The Truth Behind China’s Foreign Exchange Reserves

According to a top central banker, the official foreign exchange reserves of China have very liquid assets. The authorities seek to reassure investors that they are liquid enough to prevent a fall.

Since the Chinese currency’s devaluation in August, investors have negative sentiments amid unparalleled outflows of capital and concerns about the state of their economy. Nations got concerned by the currency policy of China, leading to a global market sell-off early in 2016.

The People’s Bank of China has acted upon its foreign exchange reserves to curb the devaluation of the renminbi. However, several experts believe that the central bank may be forced to get rid of the policy to prevent their reserves from going down on dangerous levels.

Bearish investors have shown skepticism on the reliability of the official foreign exchange reserves data that showed reserves at $3.2 trillion by the end of January. This is still the largest around the world despite dropping for the past 19 months.

According to skeptics, China’s total reserves support the available resources to the renminbi since they believe it still includes illiquid assets like foreign real estate and private equity investments that cannot be directly included in currency markets.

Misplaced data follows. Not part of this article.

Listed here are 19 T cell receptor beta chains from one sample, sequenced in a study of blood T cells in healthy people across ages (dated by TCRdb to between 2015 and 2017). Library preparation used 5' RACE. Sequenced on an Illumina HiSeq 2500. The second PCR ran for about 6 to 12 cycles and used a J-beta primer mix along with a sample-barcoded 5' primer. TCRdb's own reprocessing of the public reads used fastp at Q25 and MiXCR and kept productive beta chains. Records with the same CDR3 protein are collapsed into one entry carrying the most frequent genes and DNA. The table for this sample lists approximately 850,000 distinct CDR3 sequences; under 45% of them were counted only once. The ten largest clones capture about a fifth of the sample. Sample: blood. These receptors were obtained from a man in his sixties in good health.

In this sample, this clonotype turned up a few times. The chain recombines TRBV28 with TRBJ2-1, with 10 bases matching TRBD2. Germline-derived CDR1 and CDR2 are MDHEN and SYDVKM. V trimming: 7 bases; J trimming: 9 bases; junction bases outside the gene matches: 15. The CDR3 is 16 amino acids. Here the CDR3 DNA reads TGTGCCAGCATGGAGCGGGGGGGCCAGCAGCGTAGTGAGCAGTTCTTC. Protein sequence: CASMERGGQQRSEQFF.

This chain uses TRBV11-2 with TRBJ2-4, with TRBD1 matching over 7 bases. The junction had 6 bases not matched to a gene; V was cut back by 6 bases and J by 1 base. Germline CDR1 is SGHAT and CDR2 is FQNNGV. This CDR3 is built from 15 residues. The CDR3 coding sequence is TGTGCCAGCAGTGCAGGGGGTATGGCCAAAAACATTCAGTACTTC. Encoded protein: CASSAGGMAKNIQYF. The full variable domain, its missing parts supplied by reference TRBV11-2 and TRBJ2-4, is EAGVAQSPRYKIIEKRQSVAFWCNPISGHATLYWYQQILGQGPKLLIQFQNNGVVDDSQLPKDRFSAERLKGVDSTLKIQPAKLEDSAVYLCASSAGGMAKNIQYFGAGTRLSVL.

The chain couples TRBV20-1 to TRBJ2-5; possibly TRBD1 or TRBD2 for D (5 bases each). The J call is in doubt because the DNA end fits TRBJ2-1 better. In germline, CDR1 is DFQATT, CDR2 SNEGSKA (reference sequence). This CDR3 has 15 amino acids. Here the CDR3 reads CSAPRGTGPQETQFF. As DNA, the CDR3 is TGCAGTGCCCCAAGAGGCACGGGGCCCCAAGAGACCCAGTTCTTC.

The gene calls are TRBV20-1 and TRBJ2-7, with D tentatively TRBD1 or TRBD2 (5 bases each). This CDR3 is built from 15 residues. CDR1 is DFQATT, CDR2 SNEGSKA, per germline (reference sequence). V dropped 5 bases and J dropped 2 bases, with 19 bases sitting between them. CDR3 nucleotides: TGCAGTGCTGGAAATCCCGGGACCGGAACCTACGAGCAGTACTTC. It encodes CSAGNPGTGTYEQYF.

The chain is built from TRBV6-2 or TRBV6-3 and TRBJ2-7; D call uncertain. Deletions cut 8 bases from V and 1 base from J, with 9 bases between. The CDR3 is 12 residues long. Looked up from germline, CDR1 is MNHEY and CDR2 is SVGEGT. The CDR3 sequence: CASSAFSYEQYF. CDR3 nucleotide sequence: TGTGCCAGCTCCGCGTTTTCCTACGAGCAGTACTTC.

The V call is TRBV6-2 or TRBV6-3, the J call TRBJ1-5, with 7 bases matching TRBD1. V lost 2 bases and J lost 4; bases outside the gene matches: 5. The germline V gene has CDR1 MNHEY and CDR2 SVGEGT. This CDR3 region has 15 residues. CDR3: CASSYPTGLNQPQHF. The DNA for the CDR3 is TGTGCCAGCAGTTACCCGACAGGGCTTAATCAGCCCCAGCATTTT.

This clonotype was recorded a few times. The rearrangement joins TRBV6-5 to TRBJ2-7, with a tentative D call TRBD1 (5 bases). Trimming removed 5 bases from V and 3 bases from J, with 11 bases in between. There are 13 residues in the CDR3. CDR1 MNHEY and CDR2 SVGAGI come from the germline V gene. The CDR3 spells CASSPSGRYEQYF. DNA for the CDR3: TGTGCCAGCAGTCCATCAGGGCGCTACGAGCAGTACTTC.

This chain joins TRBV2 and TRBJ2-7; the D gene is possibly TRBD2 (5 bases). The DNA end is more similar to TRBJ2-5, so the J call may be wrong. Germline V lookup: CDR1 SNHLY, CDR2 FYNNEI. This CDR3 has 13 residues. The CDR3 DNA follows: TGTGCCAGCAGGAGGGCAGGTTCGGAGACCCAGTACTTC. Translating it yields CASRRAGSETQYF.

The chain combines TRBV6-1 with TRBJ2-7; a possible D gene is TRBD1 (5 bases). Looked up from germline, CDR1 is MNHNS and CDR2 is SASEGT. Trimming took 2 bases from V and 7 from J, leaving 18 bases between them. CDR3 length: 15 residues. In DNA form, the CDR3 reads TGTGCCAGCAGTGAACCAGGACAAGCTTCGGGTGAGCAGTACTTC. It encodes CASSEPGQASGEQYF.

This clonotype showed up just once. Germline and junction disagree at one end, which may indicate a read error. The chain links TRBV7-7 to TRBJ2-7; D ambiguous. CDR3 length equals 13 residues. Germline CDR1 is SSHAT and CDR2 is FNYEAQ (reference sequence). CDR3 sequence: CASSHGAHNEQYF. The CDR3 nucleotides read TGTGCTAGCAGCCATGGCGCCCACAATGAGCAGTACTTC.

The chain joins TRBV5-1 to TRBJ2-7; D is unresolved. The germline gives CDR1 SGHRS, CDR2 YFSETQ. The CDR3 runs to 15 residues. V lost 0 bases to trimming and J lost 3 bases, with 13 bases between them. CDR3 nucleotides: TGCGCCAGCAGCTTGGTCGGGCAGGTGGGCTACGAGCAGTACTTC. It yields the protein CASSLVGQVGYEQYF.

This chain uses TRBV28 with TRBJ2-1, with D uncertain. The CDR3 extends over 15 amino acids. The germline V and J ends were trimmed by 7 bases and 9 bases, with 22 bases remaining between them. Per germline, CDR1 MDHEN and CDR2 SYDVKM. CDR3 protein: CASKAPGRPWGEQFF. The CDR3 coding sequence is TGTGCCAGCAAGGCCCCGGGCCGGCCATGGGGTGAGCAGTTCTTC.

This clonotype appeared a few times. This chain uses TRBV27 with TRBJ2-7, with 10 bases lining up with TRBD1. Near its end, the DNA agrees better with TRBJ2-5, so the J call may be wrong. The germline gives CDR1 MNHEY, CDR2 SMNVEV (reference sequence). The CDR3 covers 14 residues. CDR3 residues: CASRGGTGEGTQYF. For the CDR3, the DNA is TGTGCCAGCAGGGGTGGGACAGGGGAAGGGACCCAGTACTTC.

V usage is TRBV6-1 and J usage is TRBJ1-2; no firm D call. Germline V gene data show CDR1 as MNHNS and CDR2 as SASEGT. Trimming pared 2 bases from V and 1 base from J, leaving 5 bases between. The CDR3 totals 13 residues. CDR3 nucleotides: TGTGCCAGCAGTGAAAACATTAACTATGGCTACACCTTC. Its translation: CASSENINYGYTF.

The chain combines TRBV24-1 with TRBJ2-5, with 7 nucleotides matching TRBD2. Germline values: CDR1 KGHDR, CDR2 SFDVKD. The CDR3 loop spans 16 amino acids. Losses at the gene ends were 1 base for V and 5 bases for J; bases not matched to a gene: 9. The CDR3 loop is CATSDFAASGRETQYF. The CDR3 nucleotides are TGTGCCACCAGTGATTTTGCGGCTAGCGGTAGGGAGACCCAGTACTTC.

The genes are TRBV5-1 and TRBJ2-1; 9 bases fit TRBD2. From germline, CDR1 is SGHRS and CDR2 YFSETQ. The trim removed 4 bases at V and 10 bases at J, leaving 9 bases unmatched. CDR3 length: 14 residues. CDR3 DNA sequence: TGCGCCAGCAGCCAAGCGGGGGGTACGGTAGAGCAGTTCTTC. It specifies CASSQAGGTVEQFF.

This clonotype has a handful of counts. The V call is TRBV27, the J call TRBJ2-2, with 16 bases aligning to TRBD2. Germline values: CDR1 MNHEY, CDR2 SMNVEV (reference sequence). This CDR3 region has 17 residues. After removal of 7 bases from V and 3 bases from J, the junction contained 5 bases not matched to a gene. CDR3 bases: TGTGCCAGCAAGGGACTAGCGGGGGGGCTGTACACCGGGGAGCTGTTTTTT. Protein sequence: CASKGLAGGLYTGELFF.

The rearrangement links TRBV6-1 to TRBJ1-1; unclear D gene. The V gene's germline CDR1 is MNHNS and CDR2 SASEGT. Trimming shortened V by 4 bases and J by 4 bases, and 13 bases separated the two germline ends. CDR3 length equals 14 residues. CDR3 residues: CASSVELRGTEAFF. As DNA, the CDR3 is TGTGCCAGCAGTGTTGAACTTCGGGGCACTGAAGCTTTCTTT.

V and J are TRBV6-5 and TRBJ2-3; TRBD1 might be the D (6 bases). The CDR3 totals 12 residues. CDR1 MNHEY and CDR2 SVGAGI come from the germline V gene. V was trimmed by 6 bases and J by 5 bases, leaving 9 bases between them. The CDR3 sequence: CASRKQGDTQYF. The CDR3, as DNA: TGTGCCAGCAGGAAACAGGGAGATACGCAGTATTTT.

The US hedge fund manager, Kyle Bass, wagered billions as he predicted that renminbi and other currencies in Asia will decline. He believes that the true reserves of China are over $1 trillion less than the official total of the government. George Soros, a veteran investor, also suggest that the renminbi may drop even further.

Besides foreign real estate and private equity, experts questioned China’s recent use of foreign currency to add capital into its state-owned policy banks, which include at least $93 billion that was added to China Development Bank and the Export-Import Bank of China in 2015.

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